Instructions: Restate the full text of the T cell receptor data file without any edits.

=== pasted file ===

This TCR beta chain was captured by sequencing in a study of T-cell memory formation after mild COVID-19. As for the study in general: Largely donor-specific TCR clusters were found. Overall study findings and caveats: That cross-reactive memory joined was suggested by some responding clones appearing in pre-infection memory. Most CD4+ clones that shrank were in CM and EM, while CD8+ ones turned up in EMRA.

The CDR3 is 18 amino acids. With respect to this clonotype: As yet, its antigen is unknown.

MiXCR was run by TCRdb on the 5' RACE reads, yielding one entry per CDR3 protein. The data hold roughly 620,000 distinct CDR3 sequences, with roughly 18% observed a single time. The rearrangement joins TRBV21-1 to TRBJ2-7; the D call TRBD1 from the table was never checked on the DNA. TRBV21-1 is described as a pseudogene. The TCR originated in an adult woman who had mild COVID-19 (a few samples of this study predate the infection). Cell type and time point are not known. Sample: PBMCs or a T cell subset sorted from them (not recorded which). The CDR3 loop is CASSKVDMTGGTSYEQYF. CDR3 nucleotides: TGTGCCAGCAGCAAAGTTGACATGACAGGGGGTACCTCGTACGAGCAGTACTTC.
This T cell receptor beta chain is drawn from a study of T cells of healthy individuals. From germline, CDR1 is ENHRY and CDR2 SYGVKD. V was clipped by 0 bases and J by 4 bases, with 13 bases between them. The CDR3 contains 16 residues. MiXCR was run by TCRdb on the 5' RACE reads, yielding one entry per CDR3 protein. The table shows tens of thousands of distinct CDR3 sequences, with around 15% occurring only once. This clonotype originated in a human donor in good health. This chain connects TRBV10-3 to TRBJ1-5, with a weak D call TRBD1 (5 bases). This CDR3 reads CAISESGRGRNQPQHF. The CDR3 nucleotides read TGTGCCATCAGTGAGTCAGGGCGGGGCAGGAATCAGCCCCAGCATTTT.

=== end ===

This TCR beta chain was captured by sequencing in a study of T-cell memory formation after mild COVID-19. As for the study in general: Largely donor-specific TCR clusters were found. Overall study findings and caveats: That cross-reactive memory joined was suggested by some responding clones appearing in pre-infection memory. Most CD4+ clones that shrank were in CM and EM, while CD8+ ones turned up in EMRA.

The CDR3 is 18 amino acids. With respect to this clonotype: As yet, its antigen is unknown.

MiXCR was run by TCRdb on the 5' RACE reads, yielding one entry per CDR3 protein. The data hold roughly 620,000 distinct CDR3 sequences, with roughly 18% observed a single time. The rearrangement joins TRBV21-1 to TRBJ2-7; the D call TRBD1 from the table was never checked on the DNA. TRBV21-1 is described as a pseudogene. The TCR originated in an adult woman who had mild COVID-19 (a few samples of this study predate the infection). Cell type and time point are not known. Sample: PBMCs or a T cell subset sorted from them (not recorded which). The CDR3 loop is CASSKVDMTGGTSYEQYF. CDR3 nucleotides: TGTGCCAGCAGCAAAGTTGACATGACAGGGGGTACCTCGTACGAGCAGTACTTC.
This T cell receptor beta chain is drawn from a study of T cells of healthy individuals. From germline, CDR1 is ENHRY and CDR2 SYGVKD. V was clipped by 0 bases and J by 4 bases, with 13 bases between them. The CDR3 contains 16 residues. MiXCR was run by TCRdb on the 5' RACE reads, yielding one entry per CDR3 protein. The table shows tens of thousands of distinct CDR3 sequences, with around 15% occurring only once. This clonotype originated in a human donor in good health. This chain connects TRBV10-3 to TRBJ1-5, with a weak D call TRBD1 (5 bases). This CDR3 reads CAISESGRGRNQPQHF. The CDR3 nucleotides read TGTGCCATCAGTGAGTCAGGGCGGGGCAGGAATCAGCCCCAGCATTTT.